I would have liked to taken some pictures, but these birds would not let us get any where near them.Even the chicks would hide in less than a couple of inches of mowed grass,as soon as we stopped!
This property was no where near the WPRA,that's pretty neat!
I am seeing some birds around my place which is about 3 miles from the WPRA boundary and about six miles from any release site. They are gradually spreading out but are still most populated at the areas of first release. In the spring the roosters set up crowing areas and this disperses the roosters across the landscape. They then call hens to them which spreads out the nesting hens. They will continue to expand into available habitat. Habitat being the limiting factor. While predators play a role in the expansion process, good habitat reduces the predator effect. The better the habitat and volume of habitat, the better the predation issue will be reduced.
One of the farmers biggest concern was that I would post where his farm is,so I can't and wouldn't do that.One of the things that we found very interesting was that between this farm and the WPRA the land was mostly forested,meaning the birds had to travel through some not so ideal habitat.
Yep,I think everyone should be excited!I wish more people could understand that they can make a difference.Can you imagine if we had the number of people involved of let's say Minn..That state turned it's pheasant hunting around with the will of the people,Pa. can do the same thing.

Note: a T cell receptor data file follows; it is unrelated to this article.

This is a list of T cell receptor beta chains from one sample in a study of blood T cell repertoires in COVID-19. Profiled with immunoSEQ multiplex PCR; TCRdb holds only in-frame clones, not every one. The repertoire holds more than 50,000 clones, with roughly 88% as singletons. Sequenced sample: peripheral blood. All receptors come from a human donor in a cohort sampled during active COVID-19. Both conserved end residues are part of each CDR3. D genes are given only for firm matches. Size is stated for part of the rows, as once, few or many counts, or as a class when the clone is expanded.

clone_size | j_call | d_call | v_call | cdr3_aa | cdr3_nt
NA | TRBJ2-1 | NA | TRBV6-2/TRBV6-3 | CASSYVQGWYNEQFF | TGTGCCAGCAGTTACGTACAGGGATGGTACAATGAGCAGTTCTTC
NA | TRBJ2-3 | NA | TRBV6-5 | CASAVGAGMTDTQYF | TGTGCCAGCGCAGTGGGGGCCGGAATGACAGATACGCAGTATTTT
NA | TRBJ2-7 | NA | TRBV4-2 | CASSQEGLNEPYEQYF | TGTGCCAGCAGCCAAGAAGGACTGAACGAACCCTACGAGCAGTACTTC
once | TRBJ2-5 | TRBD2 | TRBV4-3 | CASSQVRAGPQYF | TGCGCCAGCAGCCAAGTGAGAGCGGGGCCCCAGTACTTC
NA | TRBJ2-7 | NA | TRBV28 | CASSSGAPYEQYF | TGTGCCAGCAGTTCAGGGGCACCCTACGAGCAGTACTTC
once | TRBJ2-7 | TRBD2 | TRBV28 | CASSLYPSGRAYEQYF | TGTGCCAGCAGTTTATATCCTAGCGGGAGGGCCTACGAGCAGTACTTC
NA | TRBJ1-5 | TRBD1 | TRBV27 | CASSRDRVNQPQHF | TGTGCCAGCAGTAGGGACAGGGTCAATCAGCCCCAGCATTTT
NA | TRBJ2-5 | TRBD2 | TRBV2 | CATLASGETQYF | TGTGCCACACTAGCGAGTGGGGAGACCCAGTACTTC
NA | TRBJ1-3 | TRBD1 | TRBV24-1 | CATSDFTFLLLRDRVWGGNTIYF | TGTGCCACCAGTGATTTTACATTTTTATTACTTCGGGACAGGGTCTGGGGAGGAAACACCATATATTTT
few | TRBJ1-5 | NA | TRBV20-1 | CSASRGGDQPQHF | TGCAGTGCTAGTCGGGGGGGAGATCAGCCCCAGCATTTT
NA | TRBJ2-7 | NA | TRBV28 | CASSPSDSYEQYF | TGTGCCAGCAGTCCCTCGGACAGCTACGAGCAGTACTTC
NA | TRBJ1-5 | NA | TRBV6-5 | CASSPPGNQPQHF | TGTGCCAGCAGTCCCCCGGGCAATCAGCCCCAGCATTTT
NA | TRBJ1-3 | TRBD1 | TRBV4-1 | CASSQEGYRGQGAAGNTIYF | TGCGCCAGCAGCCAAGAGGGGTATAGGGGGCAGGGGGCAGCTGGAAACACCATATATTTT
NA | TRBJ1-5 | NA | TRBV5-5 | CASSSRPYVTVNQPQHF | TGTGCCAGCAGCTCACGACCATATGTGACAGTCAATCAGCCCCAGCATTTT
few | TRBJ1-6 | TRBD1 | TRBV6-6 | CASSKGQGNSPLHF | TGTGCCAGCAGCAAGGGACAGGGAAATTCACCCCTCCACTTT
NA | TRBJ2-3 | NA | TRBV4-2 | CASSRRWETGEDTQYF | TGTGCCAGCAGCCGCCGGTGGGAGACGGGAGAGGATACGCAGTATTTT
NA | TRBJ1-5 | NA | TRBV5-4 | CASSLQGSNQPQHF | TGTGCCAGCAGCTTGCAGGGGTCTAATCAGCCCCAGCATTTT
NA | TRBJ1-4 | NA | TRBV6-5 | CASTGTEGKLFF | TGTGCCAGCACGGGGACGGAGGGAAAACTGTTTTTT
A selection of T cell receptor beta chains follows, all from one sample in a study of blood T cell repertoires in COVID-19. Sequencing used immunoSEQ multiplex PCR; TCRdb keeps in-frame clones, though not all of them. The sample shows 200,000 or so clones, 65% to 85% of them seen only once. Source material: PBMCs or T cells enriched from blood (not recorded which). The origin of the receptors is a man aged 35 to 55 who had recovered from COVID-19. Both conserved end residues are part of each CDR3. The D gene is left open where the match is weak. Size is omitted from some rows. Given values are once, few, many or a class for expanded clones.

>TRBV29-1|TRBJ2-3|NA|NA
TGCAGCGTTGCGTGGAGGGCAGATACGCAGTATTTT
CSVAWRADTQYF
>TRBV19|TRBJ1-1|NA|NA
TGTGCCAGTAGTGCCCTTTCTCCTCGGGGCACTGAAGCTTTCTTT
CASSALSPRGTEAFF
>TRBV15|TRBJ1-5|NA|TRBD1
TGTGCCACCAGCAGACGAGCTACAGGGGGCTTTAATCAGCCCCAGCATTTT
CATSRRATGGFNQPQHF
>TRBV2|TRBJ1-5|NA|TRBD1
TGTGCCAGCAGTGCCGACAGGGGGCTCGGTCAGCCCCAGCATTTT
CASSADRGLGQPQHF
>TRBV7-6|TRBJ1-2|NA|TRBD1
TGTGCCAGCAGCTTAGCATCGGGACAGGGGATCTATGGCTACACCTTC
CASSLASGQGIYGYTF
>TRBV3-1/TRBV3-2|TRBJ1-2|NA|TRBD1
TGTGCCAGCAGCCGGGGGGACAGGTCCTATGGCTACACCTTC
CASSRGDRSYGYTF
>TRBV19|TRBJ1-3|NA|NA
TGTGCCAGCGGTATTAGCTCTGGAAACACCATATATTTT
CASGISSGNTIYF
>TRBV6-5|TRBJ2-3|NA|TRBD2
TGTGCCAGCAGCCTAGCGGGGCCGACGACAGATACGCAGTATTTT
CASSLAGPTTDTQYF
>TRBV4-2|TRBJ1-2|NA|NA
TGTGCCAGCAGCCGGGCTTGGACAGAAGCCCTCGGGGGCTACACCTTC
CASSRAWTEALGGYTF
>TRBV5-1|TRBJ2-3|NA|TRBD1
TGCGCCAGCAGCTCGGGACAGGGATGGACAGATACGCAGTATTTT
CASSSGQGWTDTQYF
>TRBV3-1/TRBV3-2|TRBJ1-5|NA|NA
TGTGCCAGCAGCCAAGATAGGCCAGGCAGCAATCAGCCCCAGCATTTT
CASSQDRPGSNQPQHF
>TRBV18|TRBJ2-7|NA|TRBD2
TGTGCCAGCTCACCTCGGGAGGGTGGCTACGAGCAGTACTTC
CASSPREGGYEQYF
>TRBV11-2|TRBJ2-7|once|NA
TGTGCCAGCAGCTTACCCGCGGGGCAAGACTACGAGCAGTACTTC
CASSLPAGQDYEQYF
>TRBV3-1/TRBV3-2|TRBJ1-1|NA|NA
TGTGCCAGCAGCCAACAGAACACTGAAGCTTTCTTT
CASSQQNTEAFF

I got another email ths week from someone who lives about 3 miles outside the WPRA. He saw 2 broods this year and he sees birds in his CREP regularly. We have no good way of tracking this but reports like this show us it is happening.
That is a question that has been asked about Pike Run for a long time. A lot of habitat work was done in the area but knowing whne you have enough can be difficult. Sometimes you have to let the birds tell you. I know that the most important part of the puzzle here is CREP lands. these are great nesting areas and Pike Run has little or no CREP. The Pike Run project was very important to the whole pheasant reintroduction program. Without the work at Pike Run, there would be no wild pheasant program in PA today. Pike Run is still being monitored and additional hens are to be radio collared this winter to learn more of their survival info. The birds are spreading out and will hopefully find areas to thrive. We are still learning but we are gaining ground.